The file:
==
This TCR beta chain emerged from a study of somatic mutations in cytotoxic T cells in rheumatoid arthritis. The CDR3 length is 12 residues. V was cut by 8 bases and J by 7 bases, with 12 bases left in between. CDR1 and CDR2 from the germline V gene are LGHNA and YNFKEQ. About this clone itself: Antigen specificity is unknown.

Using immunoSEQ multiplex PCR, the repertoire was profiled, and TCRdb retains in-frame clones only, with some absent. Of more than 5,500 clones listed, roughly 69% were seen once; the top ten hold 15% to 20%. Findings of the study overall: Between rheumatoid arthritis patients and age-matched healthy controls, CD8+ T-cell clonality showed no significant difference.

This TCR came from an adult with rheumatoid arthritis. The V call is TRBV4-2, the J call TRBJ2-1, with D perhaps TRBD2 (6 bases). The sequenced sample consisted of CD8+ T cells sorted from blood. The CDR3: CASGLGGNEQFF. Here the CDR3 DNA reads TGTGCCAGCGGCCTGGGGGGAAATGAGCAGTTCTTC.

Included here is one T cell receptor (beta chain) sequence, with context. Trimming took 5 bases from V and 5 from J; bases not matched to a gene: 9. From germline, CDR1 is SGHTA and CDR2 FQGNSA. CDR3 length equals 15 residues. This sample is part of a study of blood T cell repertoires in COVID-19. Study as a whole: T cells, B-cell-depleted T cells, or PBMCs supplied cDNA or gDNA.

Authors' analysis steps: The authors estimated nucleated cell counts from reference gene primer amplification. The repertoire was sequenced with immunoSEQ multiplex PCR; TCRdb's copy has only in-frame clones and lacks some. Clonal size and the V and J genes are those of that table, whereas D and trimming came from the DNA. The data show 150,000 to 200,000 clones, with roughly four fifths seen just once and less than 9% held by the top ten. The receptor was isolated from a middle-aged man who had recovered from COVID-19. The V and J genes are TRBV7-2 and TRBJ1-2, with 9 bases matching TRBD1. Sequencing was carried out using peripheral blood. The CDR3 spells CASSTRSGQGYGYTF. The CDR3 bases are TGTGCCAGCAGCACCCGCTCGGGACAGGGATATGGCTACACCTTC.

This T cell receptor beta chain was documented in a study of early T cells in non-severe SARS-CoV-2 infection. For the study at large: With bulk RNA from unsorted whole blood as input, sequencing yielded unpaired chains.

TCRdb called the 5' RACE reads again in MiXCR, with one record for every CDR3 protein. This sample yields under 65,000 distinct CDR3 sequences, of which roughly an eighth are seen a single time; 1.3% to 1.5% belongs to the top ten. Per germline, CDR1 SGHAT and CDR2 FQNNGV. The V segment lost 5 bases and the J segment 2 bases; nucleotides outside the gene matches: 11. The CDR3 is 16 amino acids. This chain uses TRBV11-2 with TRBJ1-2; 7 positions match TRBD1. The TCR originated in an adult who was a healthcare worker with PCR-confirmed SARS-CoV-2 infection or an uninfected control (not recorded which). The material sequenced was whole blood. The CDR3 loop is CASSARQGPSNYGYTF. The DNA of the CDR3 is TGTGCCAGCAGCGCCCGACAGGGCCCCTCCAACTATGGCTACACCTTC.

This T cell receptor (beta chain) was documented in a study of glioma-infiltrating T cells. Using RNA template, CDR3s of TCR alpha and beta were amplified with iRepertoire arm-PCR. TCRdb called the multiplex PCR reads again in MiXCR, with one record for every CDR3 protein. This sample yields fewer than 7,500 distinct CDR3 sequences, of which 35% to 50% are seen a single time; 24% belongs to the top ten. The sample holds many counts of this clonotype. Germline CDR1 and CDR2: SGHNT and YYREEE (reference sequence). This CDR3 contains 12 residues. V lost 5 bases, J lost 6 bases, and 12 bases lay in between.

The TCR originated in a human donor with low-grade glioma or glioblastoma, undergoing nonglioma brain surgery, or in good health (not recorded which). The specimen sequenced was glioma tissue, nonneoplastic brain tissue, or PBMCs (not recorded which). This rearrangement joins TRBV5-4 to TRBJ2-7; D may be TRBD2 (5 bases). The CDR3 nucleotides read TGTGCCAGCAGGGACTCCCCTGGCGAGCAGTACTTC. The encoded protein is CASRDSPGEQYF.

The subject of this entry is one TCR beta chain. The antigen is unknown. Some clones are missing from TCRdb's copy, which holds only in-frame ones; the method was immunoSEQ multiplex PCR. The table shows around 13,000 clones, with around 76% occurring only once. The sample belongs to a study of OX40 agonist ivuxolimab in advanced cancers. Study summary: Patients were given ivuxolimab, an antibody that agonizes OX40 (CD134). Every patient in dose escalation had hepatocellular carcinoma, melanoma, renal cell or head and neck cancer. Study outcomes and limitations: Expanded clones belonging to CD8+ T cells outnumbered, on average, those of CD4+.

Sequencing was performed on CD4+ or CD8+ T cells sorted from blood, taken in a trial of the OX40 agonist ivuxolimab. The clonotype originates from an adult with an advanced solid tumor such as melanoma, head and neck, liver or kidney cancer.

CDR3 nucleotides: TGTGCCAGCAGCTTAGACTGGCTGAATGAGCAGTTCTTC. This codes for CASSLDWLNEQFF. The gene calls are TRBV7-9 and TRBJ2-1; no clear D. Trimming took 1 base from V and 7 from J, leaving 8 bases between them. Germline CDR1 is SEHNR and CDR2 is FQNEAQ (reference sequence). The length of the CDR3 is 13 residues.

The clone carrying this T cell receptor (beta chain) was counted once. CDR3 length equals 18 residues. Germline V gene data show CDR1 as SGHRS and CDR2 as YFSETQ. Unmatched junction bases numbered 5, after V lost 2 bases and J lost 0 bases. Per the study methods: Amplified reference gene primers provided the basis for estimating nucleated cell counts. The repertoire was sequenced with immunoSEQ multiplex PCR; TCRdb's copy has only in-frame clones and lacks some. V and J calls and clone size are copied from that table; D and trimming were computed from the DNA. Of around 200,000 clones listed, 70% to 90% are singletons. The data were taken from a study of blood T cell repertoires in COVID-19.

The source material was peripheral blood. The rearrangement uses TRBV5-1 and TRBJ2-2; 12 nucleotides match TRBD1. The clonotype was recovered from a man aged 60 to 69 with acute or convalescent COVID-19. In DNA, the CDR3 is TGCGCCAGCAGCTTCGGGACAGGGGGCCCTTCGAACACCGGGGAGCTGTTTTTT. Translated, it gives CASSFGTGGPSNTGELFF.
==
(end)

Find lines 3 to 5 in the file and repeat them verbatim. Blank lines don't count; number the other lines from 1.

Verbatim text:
This TCR came from an adult with rheumatoid arthritis. The V call is TRBV4-2, the J call TRBJ2-1, with D perhaps TRBD2 (6 bases). The sequenced sample consisted of CD8+ T cells sorted from blood. The CDR3: CASGLGGNEQFF. Here the CDR3 DNA reads TGTGCCAGCGGCCTGGGGGGAAATGAGCAGTTCTTC.

Included here is one T cell receptor (beta chain) sequence, with context. Trimming took 5 bases from V and 5 from J; bases not matched to a gene: 9. From germline, CDR1 is SGHTA and CDR2 FQGNSA. CDR3 length equals 15 residues. This sample is part of a study of blood T cell repertoires in COVID-19. Study as a whole: T cells, B-cell-depleted T cells, or PBMCs supplied cDNA or gDNA.

Authors' analysis steps: The authors estimated nucleated cell counts from reference gene primer amplification. The repertoire was sequenced with immunoSEQ multiplex PCR; TCRdb's copy has only in-frame clones and lacks some. Clonal size and the V and J genes are those of that table, whereas D and trimming came from the DNA. The data show 150,000 to 200,000 clones, with roughly four fifths seen just once and less than 9% held by the top ten. The receptor was isolated from a middle-aged man who had recovered from COVID-19. The V and J genes are TRBV7-2 and TRBJ1-2, with 9 bases matching TRBD1. Sequencing was carried out using peripheral blood. The CDR3 spells CASSTRSGQGYGYTF. The CDR3 bases are TGTGCCAGCAGCACCCGCTCGGGACAGGGATATGGCTACACCTTC.